What was advertised in a colonial American newspaper 250 years ago today?
“All those who choose to continue taking the said Whig Papers … let the Printer know.”
Many American printers resorted to subscription notices to assess interest and incite demand for books and other items they considered publishing, but John Holt, publisher of the New-York Journal, experimented with another means of attracting customers for one of his projects. He offered a premium to those who subscribed to his newspaper. As Holt explained in an advertisement inserted in the August 4, 1768, edition of the New-York Journal, he had been republishing “Half a Sheet weekly of the Papers called the American Whig, and others relating to that Controversy.” The “Controversy” referred to “the Residence of Protestant Bishops in the American Colonies.” Holt distributed the first twenty-six half sheets gratis to those who already subscribed to the New-York Journal, but he expected interested readers to subscribe to subsequent half sheets from the American Whig series. He established a subscription rate of “one Dollar for every Fifty-two Half Sheets” in addition to the usual subscription fees for the New-York Journal. Holt instructed those who wished to continue receiving the American Whig supplements to “let the Printer know it in Time, otherwise no more than the said Twenty-six Papers will be sent.”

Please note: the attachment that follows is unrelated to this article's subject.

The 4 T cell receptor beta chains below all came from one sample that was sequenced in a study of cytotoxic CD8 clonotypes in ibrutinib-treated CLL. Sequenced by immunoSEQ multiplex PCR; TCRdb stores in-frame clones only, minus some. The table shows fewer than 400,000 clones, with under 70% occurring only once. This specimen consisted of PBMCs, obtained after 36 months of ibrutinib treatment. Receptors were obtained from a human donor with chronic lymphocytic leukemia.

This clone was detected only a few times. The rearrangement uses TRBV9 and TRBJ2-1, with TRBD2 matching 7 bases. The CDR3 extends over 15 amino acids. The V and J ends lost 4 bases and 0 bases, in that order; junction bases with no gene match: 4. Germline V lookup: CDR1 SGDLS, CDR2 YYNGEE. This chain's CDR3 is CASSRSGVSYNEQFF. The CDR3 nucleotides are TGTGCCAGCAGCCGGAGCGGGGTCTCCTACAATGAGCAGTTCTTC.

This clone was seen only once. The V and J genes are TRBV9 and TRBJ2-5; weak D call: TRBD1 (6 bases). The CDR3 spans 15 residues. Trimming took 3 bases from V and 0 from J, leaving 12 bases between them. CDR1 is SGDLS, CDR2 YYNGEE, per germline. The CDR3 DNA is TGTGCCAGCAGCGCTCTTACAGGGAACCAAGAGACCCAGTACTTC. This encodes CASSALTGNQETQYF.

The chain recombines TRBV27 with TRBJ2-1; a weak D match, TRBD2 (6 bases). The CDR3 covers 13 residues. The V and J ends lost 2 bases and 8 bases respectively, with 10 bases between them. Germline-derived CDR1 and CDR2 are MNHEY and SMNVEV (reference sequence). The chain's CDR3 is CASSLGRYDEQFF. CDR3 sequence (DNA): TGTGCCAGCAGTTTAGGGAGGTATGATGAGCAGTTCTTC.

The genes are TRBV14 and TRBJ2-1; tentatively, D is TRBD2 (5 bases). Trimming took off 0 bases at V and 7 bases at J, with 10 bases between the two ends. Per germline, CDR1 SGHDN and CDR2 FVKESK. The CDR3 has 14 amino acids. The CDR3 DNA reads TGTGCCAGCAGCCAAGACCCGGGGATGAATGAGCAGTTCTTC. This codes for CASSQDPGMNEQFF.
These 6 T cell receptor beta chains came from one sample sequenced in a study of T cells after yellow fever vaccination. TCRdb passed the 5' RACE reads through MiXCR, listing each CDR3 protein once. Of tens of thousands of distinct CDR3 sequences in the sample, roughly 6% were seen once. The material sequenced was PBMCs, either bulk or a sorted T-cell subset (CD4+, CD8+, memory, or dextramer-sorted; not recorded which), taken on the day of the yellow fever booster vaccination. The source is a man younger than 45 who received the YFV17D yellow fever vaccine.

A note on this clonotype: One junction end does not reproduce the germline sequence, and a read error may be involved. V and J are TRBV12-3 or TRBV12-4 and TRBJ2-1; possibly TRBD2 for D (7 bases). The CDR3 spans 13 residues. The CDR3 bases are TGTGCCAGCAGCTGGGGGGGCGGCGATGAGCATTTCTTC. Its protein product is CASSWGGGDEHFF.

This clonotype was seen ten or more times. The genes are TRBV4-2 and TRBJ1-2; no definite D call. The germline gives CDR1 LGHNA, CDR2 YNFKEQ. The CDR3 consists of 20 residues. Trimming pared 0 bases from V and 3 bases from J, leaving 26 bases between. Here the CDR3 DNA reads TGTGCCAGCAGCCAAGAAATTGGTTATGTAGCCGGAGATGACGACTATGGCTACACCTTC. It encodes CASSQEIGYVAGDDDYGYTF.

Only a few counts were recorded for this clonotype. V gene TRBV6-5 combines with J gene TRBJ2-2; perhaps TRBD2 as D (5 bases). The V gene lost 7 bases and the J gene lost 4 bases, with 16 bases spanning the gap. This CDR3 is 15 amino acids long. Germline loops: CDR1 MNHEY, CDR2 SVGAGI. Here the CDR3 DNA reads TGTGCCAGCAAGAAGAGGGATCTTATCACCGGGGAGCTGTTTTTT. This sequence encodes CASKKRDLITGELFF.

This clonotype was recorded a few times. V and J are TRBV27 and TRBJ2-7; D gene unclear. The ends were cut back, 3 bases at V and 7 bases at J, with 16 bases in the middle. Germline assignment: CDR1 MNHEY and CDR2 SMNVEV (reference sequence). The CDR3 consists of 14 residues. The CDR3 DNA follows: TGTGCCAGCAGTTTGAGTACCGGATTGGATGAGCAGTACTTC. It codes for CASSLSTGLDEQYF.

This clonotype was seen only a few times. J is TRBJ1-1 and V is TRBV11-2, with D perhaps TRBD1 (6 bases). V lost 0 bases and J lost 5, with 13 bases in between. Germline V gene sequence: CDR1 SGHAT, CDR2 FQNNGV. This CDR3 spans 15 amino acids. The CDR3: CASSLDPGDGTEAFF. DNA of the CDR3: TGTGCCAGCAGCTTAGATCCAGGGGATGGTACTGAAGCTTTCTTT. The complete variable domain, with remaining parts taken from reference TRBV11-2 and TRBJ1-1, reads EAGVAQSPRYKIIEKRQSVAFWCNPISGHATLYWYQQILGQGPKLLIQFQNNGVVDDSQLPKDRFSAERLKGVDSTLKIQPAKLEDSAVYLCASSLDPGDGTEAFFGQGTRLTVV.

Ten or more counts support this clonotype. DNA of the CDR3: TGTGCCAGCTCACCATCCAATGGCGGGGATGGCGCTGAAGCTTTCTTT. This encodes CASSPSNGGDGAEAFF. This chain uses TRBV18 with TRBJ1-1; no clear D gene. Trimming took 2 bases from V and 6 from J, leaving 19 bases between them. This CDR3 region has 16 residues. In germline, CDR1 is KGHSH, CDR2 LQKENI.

In terms of generating content for the American Whig, Holt adapted the standard practice that printers throughout the colonies used to fill the pages of their newspapers. They participated in networks of exchange, receiving newspapers from near and far and reprinting items previously published elsewhere. This method gathered and distributed all sorts of news, but Holt suspected that some readers might be interested in creating and preserving a volume devoted specifically to the controversy over Protestant bishops. To that end, the additional half sheets featured only reprinted items relevant to that debate, published separately “for the Conveniency of binding” into a book upon collecting sufficient number. Although Holt reported that he undertook this project “at the Desire of many of his Subscribers,” his initial widespread distribution of the free half sheets combined with his notice calling for subscribers to commit to paying for subsequent items in the series demonstrates that he hoped to enlarge the number of customers who purchased the American Whig. He used the free issues as a tool for enticing subscriptions for publishing a book.
Innovative as this marketing strategy may have been, it seems to have fallen short of Holt’s goals for attracting subscribers. He issued enough half sheets for two volumes, the first drawn from the original twenty-six distributed gratis and the second consisting of the subscription series, but a proposed third volume never went to press. Through his various advertising efforts, Holt managed to generate sufficient interest to sustain the project beyond its initial stages, but not enough to continue it for as long as he intended.